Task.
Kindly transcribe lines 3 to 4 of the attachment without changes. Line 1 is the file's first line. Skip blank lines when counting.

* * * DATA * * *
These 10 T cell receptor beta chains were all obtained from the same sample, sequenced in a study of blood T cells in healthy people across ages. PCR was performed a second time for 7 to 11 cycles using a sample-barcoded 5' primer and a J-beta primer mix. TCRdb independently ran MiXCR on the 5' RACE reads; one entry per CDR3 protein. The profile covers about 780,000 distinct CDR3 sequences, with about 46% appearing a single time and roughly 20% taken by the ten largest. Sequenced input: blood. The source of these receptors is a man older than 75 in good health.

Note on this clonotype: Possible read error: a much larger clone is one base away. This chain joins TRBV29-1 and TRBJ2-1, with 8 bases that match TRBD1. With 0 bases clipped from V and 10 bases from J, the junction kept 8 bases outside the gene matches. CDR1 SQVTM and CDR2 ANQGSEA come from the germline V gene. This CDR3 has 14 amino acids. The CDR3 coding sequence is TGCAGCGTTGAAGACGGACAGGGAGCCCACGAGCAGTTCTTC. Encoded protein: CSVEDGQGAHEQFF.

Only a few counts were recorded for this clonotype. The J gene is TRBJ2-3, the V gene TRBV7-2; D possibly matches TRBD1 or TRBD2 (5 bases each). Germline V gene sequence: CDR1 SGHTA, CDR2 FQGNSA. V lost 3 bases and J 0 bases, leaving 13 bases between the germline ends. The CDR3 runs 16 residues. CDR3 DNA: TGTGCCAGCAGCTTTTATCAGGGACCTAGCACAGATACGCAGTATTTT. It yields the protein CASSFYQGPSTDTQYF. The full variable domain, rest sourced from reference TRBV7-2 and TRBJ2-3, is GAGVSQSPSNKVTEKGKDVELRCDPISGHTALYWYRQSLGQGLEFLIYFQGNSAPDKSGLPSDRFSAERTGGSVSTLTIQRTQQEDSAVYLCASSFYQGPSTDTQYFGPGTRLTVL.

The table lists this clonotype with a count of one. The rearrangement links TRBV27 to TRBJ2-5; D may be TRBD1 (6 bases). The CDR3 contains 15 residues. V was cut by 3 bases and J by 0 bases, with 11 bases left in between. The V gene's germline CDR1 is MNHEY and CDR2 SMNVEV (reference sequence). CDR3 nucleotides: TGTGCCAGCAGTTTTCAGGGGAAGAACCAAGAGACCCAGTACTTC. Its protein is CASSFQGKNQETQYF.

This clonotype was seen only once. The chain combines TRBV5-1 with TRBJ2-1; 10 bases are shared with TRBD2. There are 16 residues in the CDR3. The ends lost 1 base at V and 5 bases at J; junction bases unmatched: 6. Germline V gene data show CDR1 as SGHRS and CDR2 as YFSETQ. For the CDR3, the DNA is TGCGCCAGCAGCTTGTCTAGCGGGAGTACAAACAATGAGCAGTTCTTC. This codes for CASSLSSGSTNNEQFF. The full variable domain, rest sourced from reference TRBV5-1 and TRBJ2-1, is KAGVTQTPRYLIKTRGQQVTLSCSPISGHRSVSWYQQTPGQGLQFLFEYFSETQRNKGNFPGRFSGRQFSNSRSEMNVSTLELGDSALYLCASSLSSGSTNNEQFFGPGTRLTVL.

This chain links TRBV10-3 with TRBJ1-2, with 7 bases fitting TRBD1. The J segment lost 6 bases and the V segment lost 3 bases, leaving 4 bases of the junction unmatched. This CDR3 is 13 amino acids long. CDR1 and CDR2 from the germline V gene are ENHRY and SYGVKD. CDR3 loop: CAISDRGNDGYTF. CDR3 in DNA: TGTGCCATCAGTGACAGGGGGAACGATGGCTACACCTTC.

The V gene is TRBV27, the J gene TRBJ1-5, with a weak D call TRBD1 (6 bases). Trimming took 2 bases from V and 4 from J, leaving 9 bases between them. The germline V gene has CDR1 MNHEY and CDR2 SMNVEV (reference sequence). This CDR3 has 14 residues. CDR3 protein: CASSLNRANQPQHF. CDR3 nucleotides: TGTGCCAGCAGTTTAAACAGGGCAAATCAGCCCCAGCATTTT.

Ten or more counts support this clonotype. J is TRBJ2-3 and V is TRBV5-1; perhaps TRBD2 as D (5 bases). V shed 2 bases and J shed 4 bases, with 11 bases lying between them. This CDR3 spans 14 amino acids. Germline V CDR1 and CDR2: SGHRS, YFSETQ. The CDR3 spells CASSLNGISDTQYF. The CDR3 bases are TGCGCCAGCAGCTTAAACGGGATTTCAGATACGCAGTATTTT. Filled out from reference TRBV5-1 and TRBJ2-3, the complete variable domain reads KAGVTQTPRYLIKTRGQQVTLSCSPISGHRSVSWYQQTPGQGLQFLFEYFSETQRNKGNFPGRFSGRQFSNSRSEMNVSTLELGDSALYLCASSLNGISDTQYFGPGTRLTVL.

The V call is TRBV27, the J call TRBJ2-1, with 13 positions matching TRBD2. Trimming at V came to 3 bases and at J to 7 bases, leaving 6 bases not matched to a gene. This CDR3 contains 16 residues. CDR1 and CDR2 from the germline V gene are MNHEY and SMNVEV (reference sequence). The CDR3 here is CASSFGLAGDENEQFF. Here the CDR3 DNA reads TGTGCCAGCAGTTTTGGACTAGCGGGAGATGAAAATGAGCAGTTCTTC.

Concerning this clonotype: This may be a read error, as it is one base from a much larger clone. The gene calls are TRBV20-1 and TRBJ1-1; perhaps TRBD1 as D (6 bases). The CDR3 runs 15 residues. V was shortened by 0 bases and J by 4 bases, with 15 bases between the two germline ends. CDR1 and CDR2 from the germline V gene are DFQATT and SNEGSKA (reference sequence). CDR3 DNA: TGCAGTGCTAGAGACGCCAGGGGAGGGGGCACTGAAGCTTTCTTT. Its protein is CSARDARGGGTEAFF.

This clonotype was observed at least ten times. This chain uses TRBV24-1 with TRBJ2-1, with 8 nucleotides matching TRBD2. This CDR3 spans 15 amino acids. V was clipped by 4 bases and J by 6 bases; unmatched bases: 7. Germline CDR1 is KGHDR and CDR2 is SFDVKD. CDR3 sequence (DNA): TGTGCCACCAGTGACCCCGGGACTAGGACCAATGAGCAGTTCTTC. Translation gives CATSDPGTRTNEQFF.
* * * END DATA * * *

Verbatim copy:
Only a few counts were recorded for this clonotype. The J gene is TRBJ2-3, the V gene TRBV7-2; D possibly matches TRBD1 or TRBD2 (5 bases each). Germline V gene sequence: CDR1 SGHTA, CDR2 FQGNSA. V lost 3 bases and J 0 bases, leaving 13 bases between the germline ends. The CDR3 runs 16 residues. CDR3 DNA: TGTGCCAGCAGCTTTTATCAGGGACCTAGCACAGATACGCAGTATTTT. It yields the protein CASSFYQGPSTDTQYF. The full variable domain, rest sourced from reference TRBV7-2 and TRBJ2-3, is GAGVSQSPSNKVTEKGKDVELRCDPISGHTALYWYRQSLGQGLEFLIYFQGNSAPDKSGLPSDRFSAERTGGSVSTLTIQRTQQEDSAVYLCASSFYQGPSTDTQYFGPGTRLTVL.

The table lists this clonotype with a count of one. The rearrangement links TRBV27 to TRBJ2-5; D may be TRBD1 (6 bases). The CDR3 contains 15 residues. V was cut by 3 bases and J by 0 bases, with 11 bases left in between. The V gene's germline CDR1 is MNHEY and CDR2 SMNVEV (reference sequence). CDR3 nucleotides: TGTGCCAGCAGTTTTCAGGGGAAGAACCAAGAGACCCAGTACTTC. Its protein is CASSFQGKNQETQYF.